“I am so angry.”

It is perfectly understandable that when you find yourself facing estrangement and  alienation that you feel angry.

Angry that you have been prevented from being part of your grandchildren’s lives, angry that you have missed precious years, angry with those who have not put the interests of the children first, angry that your daughter or son if prevented from having contact with their children, angry with a son or daughter who has made the decision to cut you out of their lives, angry with a justice system that allows this to happen, angry with the ‘experts’ who don’t help children going through alienation, the list could go on and on. I have no doubt that you can all add many more.

So what does it achieve, all this anger?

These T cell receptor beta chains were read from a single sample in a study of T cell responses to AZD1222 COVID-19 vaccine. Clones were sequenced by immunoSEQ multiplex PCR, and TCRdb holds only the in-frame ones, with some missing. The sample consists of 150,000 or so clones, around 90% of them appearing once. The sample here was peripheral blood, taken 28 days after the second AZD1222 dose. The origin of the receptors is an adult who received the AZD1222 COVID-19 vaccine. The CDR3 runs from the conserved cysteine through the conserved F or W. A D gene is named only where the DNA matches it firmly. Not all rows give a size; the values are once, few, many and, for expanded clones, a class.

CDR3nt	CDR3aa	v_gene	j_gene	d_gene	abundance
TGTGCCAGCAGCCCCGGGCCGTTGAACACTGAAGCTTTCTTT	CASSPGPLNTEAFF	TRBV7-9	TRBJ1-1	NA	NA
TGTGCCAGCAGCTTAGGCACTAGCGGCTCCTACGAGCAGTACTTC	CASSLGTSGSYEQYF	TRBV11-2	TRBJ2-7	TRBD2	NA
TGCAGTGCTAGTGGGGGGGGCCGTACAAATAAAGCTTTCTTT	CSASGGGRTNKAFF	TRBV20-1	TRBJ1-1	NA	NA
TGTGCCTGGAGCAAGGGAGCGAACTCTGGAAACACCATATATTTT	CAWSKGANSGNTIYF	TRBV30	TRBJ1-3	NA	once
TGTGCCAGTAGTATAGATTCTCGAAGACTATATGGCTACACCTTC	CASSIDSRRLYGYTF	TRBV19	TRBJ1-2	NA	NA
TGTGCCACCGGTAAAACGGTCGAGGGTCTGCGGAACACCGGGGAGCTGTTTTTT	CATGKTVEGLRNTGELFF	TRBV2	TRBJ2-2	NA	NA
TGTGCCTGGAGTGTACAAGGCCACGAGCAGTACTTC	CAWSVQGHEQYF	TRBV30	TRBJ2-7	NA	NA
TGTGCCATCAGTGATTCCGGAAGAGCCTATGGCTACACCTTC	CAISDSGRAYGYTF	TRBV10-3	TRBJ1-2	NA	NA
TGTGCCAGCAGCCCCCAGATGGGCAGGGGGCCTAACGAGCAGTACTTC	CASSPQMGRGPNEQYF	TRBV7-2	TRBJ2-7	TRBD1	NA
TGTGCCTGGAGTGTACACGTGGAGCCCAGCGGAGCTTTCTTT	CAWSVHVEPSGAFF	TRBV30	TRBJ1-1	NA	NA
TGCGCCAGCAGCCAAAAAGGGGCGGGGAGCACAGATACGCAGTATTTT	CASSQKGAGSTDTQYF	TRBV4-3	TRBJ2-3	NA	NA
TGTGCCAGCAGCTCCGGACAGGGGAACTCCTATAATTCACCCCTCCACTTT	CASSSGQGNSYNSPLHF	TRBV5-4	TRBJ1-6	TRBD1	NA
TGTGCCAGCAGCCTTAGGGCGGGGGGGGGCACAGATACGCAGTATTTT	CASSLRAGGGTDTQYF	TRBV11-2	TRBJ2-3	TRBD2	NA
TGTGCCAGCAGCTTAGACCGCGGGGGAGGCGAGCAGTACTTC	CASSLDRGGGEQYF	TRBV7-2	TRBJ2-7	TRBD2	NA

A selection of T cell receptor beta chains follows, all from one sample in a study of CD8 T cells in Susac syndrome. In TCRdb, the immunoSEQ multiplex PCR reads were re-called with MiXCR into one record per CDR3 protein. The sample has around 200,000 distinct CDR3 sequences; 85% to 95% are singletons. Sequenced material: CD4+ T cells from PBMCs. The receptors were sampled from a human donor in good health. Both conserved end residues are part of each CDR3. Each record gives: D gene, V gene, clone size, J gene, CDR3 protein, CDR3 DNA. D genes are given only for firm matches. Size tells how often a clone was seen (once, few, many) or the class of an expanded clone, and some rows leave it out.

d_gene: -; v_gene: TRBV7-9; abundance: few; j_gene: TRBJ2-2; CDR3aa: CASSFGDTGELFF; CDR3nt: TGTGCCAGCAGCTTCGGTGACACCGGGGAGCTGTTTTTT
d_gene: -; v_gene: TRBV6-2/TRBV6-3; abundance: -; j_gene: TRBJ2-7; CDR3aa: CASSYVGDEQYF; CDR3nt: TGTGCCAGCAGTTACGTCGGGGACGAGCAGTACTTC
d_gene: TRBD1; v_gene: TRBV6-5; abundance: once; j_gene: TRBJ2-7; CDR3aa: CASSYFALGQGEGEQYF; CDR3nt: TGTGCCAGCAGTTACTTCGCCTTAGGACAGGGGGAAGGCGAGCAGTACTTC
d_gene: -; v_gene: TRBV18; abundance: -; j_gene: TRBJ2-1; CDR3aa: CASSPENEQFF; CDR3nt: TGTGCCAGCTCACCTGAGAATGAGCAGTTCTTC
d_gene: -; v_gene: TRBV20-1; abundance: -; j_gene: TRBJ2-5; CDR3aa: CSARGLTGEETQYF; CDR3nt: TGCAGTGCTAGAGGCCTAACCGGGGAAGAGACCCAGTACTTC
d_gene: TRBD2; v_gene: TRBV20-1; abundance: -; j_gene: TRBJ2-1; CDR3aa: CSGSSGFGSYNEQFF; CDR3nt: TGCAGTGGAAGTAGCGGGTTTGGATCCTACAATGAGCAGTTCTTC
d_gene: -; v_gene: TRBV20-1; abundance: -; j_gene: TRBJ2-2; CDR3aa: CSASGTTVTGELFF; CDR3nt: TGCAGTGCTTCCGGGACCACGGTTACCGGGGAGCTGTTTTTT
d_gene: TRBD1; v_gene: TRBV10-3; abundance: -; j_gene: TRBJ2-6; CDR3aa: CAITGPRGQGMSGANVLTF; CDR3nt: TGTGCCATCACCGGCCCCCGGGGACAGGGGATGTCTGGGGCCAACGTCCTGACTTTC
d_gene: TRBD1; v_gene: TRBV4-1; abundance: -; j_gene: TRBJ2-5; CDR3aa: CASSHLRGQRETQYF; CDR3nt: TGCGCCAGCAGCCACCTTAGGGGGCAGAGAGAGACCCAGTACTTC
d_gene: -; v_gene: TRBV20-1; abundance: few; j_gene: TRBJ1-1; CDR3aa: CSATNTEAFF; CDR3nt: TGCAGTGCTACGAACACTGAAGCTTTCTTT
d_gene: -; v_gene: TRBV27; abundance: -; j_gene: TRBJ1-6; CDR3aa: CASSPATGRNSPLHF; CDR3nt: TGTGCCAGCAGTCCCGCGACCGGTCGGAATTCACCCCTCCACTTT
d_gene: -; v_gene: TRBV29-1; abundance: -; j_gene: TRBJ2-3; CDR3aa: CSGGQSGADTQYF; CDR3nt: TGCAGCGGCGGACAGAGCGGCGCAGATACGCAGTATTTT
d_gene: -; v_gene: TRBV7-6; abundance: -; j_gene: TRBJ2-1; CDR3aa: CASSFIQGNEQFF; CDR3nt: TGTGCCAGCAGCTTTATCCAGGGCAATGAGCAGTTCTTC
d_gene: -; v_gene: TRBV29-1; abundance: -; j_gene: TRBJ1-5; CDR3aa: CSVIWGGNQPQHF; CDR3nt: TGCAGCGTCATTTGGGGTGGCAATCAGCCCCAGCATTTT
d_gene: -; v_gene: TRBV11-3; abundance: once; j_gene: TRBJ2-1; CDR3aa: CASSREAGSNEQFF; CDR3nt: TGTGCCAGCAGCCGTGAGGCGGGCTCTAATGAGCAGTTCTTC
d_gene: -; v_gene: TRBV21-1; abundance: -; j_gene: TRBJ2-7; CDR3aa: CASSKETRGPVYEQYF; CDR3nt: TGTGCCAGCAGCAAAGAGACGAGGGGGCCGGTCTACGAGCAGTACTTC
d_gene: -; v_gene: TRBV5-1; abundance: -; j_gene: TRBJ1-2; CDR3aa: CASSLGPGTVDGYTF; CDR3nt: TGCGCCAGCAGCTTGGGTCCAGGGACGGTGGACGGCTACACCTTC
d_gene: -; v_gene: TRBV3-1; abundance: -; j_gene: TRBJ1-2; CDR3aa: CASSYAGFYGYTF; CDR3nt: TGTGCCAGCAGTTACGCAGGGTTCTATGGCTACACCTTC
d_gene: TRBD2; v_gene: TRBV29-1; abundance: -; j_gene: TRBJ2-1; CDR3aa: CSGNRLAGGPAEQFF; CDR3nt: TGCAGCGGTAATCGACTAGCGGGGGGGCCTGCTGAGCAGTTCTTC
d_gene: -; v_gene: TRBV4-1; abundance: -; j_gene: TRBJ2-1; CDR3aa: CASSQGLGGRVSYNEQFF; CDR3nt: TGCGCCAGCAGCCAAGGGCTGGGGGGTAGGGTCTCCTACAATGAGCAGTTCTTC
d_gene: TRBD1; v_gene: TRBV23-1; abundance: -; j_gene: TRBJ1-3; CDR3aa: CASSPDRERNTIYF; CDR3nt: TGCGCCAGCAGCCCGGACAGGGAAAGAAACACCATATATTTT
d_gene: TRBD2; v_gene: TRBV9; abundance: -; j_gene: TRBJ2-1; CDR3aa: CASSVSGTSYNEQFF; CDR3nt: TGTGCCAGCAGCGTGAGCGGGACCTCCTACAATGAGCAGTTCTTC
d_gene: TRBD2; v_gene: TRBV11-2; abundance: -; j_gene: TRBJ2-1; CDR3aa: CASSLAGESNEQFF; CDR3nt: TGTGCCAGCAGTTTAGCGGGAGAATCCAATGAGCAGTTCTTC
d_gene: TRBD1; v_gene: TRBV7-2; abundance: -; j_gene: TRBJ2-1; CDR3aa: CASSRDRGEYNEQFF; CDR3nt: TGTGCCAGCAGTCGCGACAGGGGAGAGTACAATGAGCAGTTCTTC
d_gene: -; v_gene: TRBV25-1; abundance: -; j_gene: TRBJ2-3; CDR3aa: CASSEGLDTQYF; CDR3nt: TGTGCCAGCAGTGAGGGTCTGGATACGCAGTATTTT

For me it doesn’t achieve anything at all, to carry around all of this aggression serves no purpose.

Physically it is damaging our heart rate increases, increases anxiety, increases blood pressure ect.

Of course sometimes we do need to ‘let of steam’ otherwise we explode like a pressure cooker, but to feel anger every minute of every day is not healthy.

The people we are angry with are not affected in any way, the only people who are affected is ourselves.

It is important to channel your anger, trying to rip up a telephone directory is a good one! Go for a walk and walk fast, clean the tiles in the bathroom, get out into the garden and start digging, in other words turn it into a positive action.

I am reminded of this: “Holding on to anger is like drinking poison and expecting the other person to die.” Buddha.




About Jane

Jane setup Bristol Grandparent Support Group in 2007 after a string of incidents led to the loss of contact with her Grand Daughter.

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